"We have to be prepared, that this particular epidemic may be about to become a global epidemic," he said.
Though Leung warned that additional measures to contain the virus could improve projections, the team’s model predicted the number of infections in five mainland megacities – Beijing, Shanghai, Guangzhou, Shenzhen and Chongqing – would peak between late April and early May, and at the peak of the pandemic, as many as 150,000 new cases could be confirmed every day in Chongqing - China's At the height of the epidemic, as many as 150,000 new cases would be confirmed every day in Chongqing alonebecause of its large population and intense travel volume with Wuhan.
Since Leung sits on Carrie Lam's advisory committee, he said he would encourage "draconian" steps to stop the virus, including a travel lockdown, cancellation of all public gatherings, and forcing all companies to come up with work-from-home arrangements.
"Substantial, draconian measures limiting population mobility should be taken immediately," he said, calling for the cancellation of mass gatherings, along with school closures and work-from-home arrangements.
Possibly with an eye toward Beijing, Leung called on the government to take "one, two, three or more steps" to broaden the scope of the border closure.
Before we go, it's time for an admittedly macabre round of 'point-counterpoint'. Some experts claim the virus's lethal capacity is being exaggerated by the fact that there are probably hundreds or maybe thousands of Chinese who got the virus, but managed to tough it out on their own instead of seeking medical care. Others warn that at least some who were turned away from hospitals, or chose to never seek treatment out of fear, might have met an unfortunate fate.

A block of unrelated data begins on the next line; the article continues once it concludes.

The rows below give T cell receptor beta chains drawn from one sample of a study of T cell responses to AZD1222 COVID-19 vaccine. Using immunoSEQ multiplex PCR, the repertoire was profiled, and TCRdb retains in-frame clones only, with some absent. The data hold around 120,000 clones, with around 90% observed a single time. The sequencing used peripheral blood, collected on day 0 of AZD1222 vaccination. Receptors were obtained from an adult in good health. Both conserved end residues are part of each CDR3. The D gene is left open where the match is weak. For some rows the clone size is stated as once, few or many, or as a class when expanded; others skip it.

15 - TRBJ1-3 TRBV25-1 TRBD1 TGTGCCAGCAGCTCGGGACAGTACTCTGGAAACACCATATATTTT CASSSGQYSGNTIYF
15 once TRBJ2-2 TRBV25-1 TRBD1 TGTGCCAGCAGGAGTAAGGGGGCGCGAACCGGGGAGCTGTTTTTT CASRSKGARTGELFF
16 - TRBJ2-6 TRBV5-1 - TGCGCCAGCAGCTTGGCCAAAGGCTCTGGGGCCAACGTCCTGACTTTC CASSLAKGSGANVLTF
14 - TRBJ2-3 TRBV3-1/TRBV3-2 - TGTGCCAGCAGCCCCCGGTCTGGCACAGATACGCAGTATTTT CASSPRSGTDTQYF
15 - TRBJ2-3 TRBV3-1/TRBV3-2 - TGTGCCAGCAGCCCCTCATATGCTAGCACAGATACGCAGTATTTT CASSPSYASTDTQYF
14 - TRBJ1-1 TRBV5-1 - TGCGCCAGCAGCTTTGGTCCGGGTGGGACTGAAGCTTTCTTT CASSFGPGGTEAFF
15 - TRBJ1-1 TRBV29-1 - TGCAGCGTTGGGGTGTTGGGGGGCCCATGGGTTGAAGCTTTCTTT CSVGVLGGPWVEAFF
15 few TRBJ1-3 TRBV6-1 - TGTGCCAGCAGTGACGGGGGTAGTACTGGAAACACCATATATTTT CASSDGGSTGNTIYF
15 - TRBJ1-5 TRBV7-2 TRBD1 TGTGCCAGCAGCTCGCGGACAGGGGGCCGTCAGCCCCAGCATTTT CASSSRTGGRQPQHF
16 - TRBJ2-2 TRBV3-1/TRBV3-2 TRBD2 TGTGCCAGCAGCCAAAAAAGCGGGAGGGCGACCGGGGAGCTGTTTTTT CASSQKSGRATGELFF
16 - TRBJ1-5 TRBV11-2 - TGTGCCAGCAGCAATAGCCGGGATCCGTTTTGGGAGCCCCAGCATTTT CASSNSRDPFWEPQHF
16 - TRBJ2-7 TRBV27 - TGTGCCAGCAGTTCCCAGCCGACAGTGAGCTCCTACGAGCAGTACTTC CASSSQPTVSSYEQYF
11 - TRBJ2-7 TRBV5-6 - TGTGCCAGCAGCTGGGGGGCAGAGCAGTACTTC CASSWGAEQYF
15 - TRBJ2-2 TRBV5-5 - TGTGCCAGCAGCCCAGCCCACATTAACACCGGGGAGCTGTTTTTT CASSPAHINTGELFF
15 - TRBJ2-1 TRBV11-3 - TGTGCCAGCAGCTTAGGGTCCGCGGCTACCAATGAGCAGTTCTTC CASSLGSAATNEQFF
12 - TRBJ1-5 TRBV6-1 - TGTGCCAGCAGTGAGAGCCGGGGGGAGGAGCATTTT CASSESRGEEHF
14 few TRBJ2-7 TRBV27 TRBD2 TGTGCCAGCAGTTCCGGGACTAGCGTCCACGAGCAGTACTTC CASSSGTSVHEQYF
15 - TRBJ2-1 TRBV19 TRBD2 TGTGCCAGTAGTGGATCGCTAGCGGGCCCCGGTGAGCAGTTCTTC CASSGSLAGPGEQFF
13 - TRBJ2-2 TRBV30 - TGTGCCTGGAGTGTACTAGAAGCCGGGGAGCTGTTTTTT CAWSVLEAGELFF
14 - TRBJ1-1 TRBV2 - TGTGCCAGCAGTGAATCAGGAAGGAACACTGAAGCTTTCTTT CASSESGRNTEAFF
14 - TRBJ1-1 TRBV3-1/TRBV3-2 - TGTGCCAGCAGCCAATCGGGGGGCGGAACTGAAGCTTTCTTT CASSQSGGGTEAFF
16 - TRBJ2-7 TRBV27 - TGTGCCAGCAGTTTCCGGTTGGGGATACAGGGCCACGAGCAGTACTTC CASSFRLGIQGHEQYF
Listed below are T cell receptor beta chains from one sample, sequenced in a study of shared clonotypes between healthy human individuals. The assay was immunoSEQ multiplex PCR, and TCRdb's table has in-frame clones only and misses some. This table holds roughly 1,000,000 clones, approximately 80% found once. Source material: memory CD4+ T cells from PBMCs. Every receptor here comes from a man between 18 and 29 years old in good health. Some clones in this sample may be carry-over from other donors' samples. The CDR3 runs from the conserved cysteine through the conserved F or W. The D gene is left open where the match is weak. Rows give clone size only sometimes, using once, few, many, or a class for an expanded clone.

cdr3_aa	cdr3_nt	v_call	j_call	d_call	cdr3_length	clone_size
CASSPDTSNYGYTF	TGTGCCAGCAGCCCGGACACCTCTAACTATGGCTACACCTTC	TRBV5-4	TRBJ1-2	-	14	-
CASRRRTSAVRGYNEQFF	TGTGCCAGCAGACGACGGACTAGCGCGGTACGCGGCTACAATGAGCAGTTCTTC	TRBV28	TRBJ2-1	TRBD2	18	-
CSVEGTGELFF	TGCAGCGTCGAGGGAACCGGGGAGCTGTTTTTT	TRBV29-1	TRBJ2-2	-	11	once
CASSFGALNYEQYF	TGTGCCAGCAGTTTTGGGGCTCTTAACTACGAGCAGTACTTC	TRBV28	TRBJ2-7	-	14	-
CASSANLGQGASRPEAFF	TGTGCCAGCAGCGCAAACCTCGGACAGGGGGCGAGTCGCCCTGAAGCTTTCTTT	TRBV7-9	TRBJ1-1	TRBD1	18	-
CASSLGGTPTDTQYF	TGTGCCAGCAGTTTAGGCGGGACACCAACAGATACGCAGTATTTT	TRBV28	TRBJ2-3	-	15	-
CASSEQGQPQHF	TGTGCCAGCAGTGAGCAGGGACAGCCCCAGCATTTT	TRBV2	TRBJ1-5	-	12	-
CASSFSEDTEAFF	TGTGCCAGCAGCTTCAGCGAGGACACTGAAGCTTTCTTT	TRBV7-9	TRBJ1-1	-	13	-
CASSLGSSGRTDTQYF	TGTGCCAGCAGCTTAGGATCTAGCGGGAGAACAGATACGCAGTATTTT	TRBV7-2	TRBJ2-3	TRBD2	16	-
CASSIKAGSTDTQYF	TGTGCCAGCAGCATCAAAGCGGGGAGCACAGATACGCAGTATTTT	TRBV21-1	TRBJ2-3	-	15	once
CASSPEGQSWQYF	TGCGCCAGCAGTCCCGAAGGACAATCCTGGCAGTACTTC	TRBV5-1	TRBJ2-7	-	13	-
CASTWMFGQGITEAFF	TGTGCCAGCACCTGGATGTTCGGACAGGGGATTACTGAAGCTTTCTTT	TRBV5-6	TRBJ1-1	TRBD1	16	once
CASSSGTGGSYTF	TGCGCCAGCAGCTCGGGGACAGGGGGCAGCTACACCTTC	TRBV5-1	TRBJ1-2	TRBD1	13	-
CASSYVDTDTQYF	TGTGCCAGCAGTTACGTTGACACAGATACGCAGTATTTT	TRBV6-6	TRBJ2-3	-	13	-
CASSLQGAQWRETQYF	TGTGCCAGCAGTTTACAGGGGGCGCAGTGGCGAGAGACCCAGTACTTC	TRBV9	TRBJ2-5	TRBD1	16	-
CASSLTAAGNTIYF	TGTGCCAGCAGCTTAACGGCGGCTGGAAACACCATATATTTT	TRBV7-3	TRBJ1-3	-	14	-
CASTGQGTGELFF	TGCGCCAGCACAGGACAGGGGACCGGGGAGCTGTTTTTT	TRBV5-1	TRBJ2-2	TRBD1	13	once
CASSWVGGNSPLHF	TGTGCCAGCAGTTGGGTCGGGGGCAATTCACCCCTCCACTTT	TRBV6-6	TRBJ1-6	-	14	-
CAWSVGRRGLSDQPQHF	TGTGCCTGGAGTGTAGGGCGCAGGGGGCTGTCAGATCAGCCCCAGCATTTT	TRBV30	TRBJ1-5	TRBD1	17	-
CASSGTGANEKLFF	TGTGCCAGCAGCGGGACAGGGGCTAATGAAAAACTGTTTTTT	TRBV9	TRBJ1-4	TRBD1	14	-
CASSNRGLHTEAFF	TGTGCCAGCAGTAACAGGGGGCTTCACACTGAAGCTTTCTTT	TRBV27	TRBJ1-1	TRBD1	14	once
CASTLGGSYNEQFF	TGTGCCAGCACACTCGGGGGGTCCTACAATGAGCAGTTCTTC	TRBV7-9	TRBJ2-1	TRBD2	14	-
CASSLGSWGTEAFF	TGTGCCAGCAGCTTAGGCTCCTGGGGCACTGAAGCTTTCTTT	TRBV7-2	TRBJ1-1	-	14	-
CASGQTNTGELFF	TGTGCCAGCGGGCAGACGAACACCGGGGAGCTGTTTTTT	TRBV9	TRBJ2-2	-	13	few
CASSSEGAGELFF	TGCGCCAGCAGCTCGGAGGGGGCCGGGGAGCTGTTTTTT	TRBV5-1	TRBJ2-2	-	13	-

Point: "There are many many more thousands of people in China who have gotten sick, just stayed home, gotten rest under comfy blankets, got better after a week, and are just fine. But they aren't counted because they didn't go to the hospital. This inflates the lethality rate."
Counterpoint: "There are many more Chinese rotting in their apartments who died weeks ago but haven't been counted"
Of course, nothing would put the market's mind at ease like a vaccine. That's why drug stocks have surged on Monday. In the meantime, some doctors are treating the illness with retrovirals used to combat AIDS. Still, experts are estimating a vaccine could take one-to-three months to develop.
HK wouldn't be alone in taking extreme measures to stop the virus. Taiwan over the weekend announced it would bar all visitors from mainland China.
At one point, a guest who appeared on CNBC Monday said investors should take the figures released by China and multiply those numbers by ten to arrive at the true statistics.
Speaking of draconian measures, the Philippines has taken the most drastic step so far: According to media reports, it's preparing to deport 500 Chinese to try and stop the virus's spread.
Now, imagine if Trump tried to do something like evicting all Chinese nationals traveling in the US...